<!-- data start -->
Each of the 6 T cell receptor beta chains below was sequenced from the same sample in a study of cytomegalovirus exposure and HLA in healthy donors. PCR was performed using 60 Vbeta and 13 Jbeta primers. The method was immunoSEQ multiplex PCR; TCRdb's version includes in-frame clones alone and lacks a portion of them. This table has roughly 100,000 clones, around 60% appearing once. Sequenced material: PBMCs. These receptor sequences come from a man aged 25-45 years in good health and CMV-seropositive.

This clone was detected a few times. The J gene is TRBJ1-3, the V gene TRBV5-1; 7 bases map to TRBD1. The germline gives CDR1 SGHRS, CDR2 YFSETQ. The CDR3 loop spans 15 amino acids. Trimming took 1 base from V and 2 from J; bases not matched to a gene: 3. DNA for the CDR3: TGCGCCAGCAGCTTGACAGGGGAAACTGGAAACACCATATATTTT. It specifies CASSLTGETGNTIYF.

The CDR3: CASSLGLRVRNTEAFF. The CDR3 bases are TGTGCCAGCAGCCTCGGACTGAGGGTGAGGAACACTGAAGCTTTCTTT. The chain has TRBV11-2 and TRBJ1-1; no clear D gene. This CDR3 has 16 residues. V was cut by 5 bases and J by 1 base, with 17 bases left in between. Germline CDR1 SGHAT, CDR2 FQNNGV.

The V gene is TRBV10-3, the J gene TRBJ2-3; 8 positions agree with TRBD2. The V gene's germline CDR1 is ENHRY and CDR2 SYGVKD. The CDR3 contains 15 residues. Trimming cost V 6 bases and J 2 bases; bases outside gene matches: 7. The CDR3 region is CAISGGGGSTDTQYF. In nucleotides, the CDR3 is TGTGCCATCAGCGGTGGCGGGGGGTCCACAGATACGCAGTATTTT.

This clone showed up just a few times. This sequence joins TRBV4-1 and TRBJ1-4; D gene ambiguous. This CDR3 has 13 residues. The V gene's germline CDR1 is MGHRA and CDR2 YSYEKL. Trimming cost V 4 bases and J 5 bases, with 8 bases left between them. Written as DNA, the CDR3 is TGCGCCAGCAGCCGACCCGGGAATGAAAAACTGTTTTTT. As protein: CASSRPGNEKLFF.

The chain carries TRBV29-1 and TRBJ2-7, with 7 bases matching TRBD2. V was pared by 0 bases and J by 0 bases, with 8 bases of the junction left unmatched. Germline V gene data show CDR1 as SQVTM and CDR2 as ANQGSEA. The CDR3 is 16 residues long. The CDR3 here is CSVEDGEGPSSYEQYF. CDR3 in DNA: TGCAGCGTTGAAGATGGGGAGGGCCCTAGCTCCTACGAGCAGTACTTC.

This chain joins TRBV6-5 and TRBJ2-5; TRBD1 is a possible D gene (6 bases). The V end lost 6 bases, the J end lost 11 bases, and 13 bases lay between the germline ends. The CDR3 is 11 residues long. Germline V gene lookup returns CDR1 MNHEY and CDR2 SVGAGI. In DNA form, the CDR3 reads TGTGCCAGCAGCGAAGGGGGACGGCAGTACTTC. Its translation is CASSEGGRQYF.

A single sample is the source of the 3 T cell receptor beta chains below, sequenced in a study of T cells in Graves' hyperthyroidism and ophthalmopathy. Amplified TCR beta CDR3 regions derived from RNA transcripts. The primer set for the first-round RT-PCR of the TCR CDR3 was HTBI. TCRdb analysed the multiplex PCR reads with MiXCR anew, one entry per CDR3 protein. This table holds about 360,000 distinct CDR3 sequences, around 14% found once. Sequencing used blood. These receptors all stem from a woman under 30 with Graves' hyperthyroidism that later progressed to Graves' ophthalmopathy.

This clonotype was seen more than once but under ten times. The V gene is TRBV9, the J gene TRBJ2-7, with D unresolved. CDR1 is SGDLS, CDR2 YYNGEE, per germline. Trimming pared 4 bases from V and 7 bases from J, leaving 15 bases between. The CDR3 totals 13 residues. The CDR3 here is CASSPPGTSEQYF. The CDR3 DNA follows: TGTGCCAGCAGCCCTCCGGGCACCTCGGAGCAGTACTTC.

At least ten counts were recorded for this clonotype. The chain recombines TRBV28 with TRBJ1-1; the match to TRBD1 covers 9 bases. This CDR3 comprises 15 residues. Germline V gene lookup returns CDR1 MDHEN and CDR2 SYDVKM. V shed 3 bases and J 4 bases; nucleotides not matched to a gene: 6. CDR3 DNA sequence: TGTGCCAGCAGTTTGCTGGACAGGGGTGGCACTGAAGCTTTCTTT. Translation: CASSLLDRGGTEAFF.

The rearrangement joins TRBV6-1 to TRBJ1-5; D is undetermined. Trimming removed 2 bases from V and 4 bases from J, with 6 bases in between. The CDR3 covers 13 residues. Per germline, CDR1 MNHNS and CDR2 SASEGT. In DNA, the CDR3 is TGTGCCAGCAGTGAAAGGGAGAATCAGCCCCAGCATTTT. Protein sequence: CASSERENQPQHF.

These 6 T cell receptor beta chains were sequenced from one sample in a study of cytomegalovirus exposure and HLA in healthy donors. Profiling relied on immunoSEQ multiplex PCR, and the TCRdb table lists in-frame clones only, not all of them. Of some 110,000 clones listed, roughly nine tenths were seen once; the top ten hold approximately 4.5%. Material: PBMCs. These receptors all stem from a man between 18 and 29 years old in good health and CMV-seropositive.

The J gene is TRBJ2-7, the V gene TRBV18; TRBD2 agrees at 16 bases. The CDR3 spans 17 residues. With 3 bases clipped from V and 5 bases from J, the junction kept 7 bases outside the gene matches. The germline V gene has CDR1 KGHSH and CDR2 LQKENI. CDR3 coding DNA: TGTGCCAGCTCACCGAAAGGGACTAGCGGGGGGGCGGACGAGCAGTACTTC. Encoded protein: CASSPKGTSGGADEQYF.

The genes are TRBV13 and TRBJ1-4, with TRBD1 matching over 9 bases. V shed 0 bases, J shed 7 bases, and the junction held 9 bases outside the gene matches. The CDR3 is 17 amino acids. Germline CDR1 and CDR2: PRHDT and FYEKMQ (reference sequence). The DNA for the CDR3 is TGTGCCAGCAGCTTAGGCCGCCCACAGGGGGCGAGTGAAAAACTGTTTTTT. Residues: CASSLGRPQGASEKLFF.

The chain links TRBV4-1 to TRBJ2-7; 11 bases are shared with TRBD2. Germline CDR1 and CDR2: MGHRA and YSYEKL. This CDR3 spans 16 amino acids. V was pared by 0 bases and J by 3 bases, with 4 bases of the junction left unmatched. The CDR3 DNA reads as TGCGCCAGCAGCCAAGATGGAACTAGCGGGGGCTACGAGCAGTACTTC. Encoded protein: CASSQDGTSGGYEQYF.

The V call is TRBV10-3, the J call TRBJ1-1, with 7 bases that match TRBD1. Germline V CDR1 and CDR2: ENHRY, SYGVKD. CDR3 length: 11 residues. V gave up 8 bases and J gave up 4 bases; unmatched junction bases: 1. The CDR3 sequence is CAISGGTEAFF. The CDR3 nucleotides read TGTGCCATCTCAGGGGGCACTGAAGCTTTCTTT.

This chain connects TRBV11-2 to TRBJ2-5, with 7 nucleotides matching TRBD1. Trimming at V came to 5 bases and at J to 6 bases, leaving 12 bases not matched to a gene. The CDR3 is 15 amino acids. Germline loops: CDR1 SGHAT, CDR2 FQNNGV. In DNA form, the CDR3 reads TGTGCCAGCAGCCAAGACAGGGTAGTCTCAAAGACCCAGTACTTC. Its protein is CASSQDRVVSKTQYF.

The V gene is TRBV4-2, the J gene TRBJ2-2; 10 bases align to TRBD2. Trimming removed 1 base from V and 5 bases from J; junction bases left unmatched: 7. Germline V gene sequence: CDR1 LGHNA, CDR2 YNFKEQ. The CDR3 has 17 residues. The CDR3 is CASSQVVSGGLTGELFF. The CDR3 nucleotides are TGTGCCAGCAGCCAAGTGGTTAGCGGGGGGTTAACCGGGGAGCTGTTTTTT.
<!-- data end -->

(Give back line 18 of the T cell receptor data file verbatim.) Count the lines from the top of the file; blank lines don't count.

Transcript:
The V gene is TRBV4-2, the J gene TRBJ2-2; 10 bases align to TRBD2. Trimming removed 1 base from V and 5 bases from J; junction bases left unmatched: 7. Germline V gene sequence: CDR1 LGHNA, CDR2 YNFKEQ. The CDR3 has 17 residues. The CDR3 is CASSQVVSGGLTGELFF. The CDR3 nucleotides are TGTGCCAGCAGCCAAGTGGTTAGCGGGGGGTTAACCGGGGAGCTGTTTTTT.